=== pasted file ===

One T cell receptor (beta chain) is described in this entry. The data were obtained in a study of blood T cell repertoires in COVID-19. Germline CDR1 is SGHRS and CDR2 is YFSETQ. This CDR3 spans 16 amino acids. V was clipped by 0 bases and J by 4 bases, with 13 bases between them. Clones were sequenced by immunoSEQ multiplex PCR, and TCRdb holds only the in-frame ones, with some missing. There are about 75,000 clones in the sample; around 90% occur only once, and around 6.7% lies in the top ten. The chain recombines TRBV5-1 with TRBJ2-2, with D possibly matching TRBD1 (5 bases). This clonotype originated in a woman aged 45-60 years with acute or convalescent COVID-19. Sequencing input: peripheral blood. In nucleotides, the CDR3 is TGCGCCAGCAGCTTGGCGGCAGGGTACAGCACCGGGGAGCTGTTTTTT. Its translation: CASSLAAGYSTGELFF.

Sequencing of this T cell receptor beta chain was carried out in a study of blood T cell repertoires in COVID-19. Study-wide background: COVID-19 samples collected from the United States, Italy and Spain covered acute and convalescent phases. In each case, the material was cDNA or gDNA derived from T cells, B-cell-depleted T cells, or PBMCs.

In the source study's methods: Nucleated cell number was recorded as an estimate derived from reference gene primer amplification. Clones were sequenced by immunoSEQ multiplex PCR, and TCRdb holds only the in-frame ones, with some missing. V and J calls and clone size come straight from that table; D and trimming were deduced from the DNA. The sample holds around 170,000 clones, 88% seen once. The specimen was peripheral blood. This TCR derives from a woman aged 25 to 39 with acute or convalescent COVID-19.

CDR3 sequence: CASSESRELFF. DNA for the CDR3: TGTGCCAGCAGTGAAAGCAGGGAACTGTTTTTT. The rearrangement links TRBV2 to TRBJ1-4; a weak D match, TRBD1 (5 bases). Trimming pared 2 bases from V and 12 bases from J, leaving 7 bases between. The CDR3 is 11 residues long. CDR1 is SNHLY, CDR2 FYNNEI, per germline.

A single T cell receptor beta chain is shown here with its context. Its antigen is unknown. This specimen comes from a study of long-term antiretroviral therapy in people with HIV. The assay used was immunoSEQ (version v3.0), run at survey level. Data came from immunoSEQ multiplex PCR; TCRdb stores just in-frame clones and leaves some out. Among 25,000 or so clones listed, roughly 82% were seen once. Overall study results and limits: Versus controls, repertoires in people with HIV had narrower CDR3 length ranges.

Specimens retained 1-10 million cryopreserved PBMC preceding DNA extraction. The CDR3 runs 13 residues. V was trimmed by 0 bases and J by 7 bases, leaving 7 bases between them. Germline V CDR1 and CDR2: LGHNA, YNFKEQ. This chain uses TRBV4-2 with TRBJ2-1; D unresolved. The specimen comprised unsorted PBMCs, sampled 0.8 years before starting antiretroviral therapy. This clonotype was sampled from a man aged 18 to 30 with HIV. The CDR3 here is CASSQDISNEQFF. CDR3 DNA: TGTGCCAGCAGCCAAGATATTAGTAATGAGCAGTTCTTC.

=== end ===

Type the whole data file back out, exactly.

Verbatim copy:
One T cell receptor (beta chain) is described in this entry. The data were obtained in a study of blood T cell repertoires in COVID-19. Germline CDR1 is SGHRS and CDR2 is YFSETQ. This CDR3 spans 16 amino acids. V was clipped by 0 bases and J by 4 bases, with 13 bases between them. Clones were sequenced by immunoSEQ multiplex PCR, and TCRdb holds only the in-frame ones, with some missing. There are about 75,000 clones in the sample; around 90% occur only once, and around 6.7% lies in the top ten. The chain recombines TRBV5-1 with TRBJ2-2, with D possibly matching TRBD1 (5 bases). This clonotype originated in a woman aged 45-60 years with acute or convalescent COVID-19. Sequencing input: peripheral blood. In nucleotides, the CDR3 is TGCGCCAGCAGCTTGGCGGCAGGGTACAGCACCGGGGAGCTGTTTTTT. Its translation: CASSLAAGYSTGELFF.

Sequencing of this T cell receptor beta chain was carried out in a study of blood T cell repertoires in COVID-19. Study-wide background: COVID-19 samples collected from the United States, Italy and Spain covered acute and convalescent phases. In each case, the material was cDNA or gDNA derived from T cells, B-cell-depleted T cells, or PBMCs.

In the source study's methods: Nucleated cell number was recorded as an estimate derived from reference gene primer amplification. Clones were sequenced by immunoSEQ multiplex PCR, and TCRdb holds only the in-frame ones, with some missing. V and J calls and clone size come straight from that table; D and trimming were deduced from the DNA. The sample holds around 170,000 clones, 88% seen once. The specimen was peripheral blood. This TCR derives from a woman aged 25 to 39 with acute or convalescent COVID-19.

CDR3 sequence: CASSESRELFF. DNA for the CDR3: TGTGCCAGCAGTGAAAGCAGGGAACTGTTTTTT. The rearrangement links TRBV2 to TRBJ1-4; a weak D match, TRBD1 (5 bases). Trimming pared 2 bases from V and 12 bases from J, leaving 7 bases between. The CDR3 is 11 residues long. CDR1 is SNHLY, CDR2 FYNNEI, per germline.

A single T cell receptor beta chain is shown here with its context. Its antigen is unknown. This specimen comes from a study of long-term antiretroviral therapy in people with HIV. The assay used was immunoSEQ (version v3.0), run at survey level. Data came from immunoSEQ multiplex PCR; TCRdb stores just in-frame clones and leaves some out. Among 25,000 or so clones listed, roughly 82% were seen once. Overall study results and limits: Versus controls, repertoires in people with HIV had narrower CDR3 length ranges.

Specimens retained 1-10 million cryopreserved PBMC preceding DNA extraction. The CDR3 runs 13 residues. V was trimmed by 0 bases and J by 7 bases, leaving 7 bases between them. Germline V CDR1 and CDR2: LGHNA, YNFKEQ. This chain uses TRBV4-2 with TRBJ2-1; D unresolved. The specimen comprised unsorted PBMCs, sampled 0.8 years before starting antiretroviral therapy. This clonotype was sampled from a man aged 18 to 30 with HIV. The CDR3 here is CASSQDISNEQFF. CDR3 DNA: TGTGCCAGCAGCCAAGATATTAGTAATGAGCAGTTCTTC.